Can co-operatives keep football clubs alive and kicking?
As football fans prepare for the World Cup, many clubs, big and small, are wondering how they’re going to make ends meet and survive into next season. Football clubs are finding themselves deeper in debt, yet all the usual talk of close-season, megabucks transfers is as rife as ever.
In the Premier League, though, many of us will be aware of the ‘green and gold’ protest that’s been fronted by the Manchester United Supporters’ Trust which is trying to pave the way for a fan-led takeover.
A Supporters’ Trust is a formal, democratic and ‘not-for-profit’ organisation of fans who attempt to strengthen their influence over the running of the club they support. Power at a football club doesn’t need to lie in the hands of an overseas billionaire – it can be kept in the heart of the community.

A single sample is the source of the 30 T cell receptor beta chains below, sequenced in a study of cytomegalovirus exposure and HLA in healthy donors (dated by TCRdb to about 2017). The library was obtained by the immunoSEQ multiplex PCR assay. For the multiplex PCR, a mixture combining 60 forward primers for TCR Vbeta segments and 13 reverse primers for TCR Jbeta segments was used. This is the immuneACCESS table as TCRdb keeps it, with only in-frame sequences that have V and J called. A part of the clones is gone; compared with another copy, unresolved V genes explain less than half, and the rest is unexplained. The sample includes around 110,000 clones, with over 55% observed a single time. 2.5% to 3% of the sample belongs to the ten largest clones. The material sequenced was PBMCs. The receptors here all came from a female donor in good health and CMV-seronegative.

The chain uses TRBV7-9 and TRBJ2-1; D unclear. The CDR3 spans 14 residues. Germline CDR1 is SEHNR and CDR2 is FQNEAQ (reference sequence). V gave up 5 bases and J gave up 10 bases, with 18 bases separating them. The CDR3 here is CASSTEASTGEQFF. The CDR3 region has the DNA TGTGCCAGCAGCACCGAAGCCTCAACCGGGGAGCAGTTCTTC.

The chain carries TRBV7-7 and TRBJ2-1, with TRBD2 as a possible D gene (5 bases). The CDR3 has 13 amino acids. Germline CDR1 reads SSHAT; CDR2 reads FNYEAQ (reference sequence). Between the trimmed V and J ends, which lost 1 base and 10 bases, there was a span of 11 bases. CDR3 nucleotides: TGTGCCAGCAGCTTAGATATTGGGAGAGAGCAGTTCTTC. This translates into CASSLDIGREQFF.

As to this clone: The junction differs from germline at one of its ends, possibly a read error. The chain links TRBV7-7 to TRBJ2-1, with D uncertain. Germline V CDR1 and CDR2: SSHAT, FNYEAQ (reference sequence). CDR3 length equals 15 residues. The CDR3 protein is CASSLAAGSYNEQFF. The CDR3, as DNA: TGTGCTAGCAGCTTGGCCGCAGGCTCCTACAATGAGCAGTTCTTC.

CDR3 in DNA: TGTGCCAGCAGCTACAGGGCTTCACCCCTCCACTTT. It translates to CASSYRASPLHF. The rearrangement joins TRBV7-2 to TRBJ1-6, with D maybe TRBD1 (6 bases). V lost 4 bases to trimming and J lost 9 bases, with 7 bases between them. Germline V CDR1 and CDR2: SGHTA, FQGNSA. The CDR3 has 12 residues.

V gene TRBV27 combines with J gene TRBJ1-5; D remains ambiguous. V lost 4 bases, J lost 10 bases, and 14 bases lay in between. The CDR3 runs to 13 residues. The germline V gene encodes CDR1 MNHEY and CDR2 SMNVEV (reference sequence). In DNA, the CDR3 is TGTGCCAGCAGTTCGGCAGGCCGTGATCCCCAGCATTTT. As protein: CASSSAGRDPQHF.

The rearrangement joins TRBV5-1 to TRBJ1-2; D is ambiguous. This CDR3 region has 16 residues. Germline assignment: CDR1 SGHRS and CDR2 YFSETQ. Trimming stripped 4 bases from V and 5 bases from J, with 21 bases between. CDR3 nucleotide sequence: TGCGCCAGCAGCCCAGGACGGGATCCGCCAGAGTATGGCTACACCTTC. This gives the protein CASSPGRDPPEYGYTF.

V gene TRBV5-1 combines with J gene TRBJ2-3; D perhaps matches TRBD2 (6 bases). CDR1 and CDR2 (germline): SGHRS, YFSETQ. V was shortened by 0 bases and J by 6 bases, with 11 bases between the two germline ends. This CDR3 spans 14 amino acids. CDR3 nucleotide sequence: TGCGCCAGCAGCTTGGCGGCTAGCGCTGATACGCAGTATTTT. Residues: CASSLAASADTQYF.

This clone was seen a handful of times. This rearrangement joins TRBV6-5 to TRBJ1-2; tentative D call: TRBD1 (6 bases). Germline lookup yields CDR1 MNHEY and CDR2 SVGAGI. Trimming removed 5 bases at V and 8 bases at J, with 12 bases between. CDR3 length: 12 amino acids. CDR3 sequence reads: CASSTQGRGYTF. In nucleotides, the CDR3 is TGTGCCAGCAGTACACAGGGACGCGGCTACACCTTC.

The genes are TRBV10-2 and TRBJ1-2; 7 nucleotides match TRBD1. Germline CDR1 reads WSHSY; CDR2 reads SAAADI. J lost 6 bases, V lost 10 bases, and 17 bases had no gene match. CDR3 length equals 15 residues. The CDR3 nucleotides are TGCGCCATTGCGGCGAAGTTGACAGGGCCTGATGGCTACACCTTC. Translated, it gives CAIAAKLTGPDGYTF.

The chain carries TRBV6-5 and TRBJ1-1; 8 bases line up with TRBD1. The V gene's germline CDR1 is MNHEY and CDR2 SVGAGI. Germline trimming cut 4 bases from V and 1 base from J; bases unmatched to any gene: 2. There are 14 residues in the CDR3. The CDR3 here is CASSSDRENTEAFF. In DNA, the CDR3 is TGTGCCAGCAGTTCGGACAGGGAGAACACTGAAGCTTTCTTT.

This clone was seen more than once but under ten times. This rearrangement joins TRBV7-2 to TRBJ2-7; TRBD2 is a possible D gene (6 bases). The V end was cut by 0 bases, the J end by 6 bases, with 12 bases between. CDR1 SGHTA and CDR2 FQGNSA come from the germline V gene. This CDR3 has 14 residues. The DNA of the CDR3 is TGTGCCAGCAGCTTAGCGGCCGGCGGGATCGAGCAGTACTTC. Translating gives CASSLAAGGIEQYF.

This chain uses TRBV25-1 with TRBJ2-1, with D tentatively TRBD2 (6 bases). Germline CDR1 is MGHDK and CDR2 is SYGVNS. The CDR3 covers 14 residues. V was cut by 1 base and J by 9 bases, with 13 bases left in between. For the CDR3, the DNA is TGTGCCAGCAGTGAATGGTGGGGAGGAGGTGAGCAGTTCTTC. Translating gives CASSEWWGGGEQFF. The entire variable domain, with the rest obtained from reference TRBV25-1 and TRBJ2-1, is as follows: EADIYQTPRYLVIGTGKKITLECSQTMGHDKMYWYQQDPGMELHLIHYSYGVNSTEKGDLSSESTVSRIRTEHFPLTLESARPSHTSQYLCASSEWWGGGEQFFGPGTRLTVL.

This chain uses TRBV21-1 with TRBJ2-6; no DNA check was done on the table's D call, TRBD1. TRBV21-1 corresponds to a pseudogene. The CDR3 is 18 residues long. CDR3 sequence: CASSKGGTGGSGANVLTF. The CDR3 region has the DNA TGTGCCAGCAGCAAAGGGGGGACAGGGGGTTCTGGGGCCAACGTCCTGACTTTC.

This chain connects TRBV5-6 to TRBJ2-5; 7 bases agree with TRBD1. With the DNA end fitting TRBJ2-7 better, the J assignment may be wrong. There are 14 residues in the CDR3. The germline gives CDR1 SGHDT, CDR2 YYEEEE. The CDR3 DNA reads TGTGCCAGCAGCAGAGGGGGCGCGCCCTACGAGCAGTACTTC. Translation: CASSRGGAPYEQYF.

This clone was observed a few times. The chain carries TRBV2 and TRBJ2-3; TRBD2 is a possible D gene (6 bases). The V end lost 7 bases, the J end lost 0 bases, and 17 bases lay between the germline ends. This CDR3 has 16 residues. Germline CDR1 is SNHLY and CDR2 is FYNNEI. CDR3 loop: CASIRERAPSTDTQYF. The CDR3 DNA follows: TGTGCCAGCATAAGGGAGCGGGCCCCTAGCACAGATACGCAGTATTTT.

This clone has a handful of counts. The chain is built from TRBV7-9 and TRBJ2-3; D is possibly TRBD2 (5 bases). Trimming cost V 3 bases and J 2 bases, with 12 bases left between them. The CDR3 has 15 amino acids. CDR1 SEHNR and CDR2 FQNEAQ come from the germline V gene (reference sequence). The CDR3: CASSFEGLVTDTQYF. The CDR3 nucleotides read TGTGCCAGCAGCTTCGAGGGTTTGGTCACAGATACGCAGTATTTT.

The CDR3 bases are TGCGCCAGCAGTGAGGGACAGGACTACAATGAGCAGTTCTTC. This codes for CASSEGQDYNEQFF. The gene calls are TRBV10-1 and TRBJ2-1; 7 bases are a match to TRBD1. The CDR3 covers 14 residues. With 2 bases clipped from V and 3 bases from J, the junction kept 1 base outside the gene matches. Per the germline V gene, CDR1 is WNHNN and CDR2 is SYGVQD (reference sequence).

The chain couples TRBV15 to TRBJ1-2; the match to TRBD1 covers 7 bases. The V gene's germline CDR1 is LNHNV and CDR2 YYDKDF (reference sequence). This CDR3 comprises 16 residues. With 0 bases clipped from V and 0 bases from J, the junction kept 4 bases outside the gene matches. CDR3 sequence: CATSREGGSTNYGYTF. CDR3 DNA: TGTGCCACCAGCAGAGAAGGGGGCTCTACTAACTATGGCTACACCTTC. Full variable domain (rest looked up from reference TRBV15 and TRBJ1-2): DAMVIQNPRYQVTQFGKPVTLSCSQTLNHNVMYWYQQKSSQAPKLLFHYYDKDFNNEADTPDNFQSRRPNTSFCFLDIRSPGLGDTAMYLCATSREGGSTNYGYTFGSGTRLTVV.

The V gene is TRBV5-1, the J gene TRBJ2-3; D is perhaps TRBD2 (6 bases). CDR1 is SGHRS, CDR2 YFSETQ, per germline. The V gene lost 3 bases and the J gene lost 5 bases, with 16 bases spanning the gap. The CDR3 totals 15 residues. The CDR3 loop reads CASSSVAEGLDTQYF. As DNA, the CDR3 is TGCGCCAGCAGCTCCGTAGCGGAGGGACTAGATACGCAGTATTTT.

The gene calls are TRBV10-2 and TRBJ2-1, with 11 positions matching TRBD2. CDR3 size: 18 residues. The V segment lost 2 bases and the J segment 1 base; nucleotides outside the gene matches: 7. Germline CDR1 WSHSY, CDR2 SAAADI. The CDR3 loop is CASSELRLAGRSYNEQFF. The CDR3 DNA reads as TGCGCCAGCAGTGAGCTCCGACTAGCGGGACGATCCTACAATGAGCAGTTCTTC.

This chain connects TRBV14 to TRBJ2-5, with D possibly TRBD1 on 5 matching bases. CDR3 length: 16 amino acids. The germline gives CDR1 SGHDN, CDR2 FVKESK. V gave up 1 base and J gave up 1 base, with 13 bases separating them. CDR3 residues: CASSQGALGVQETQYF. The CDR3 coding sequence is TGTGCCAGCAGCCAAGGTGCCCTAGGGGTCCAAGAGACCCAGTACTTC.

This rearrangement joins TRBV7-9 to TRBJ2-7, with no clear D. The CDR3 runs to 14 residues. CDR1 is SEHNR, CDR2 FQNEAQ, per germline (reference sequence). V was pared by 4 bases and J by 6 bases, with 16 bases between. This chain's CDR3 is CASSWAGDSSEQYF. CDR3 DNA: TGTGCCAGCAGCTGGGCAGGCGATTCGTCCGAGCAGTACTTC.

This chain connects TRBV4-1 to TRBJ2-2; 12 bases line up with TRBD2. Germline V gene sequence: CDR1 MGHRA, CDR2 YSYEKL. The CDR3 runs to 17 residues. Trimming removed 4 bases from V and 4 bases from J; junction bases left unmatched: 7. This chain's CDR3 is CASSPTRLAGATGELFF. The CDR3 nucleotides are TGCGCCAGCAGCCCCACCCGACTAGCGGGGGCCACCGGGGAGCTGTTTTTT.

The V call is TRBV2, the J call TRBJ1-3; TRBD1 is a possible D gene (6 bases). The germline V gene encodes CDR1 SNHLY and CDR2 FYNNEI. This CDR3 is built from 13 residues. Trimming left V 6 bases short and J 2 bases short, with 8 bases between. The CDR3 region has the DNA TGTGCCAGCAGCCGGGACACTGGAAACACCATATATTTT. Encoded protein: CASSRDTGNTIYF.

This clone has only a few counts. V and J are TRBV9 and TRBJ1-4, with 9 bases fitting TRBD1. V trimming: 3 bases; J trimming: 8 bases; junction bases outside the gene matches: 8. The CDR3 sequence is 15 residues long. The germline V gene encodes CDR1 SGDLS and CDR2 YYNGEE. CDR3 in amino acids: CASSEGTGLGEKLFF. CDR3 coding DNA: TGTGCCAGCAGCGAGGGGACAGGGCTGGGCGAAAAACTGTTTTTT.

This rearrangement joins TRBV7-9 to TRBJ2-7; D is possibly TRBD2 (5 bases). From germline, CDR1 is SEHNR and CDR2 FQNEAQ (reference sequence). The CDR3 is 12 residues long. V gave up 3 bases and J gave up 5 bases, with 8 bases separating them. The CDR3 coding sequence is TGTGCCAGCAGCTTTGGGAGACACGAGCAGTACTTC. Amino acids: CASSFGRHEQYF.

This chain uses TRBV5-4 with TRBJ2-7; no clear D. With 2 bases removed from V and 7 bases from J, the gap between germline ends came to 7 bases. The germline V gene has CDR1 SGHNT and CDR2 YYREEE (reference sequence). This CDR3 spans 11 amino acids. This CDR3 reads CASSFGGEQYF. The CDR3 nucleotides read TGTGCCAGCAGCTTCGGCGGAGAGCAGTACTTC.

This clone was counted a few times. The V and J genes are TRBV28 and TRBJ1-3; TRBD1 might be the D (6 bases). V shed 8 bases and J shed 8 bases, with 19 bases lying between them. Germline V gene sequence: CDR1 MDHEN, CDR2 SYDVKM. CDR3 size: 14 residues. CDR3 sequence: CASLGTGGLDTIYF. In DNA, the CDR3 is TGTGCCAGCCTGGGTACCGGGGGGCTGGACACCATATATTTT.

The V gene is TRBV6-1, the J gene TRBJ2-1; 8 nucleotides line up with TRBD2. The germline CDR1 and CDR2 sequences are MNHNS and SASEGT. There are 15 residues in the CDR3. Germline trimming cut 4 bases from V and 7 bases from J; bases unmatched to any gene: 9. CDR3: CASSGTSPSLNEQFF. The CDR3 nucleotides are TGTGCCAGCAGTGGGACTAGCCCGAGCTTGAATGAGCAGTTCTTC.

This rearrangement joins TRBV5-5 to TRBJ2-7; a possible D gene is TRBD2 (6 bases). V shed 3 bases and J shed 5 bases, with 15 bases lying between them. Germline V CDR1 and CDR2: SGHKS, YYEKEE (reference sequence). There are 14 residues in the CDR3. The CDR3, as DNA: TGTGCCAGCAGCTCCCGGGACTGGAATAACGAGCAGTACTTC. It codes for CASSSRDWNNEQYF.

Barcelona is arguably the most famous example of a football club that runs as a member-owned co-operative society. Bayern Munich, who play in the Champions League final this weekend, operate a membership-led structure that puts the majority of control in the hands of supporters, with finances on an even keel.
There are plenty of Supporters’ Trusts in existence in Wales, with the establishment of Cardiff City’s ‘CCST’ supported by the Wales Co-operative Centre and Supporters Direct. We’ve also helped rugby’s new development region, Rygbi Gogledd Cymru, to register as a co-operative business.
As businesses in other sectors look at alternative ways of sustaining themselves and keeping the wolf from the door, it’s clear that those in sport are no different.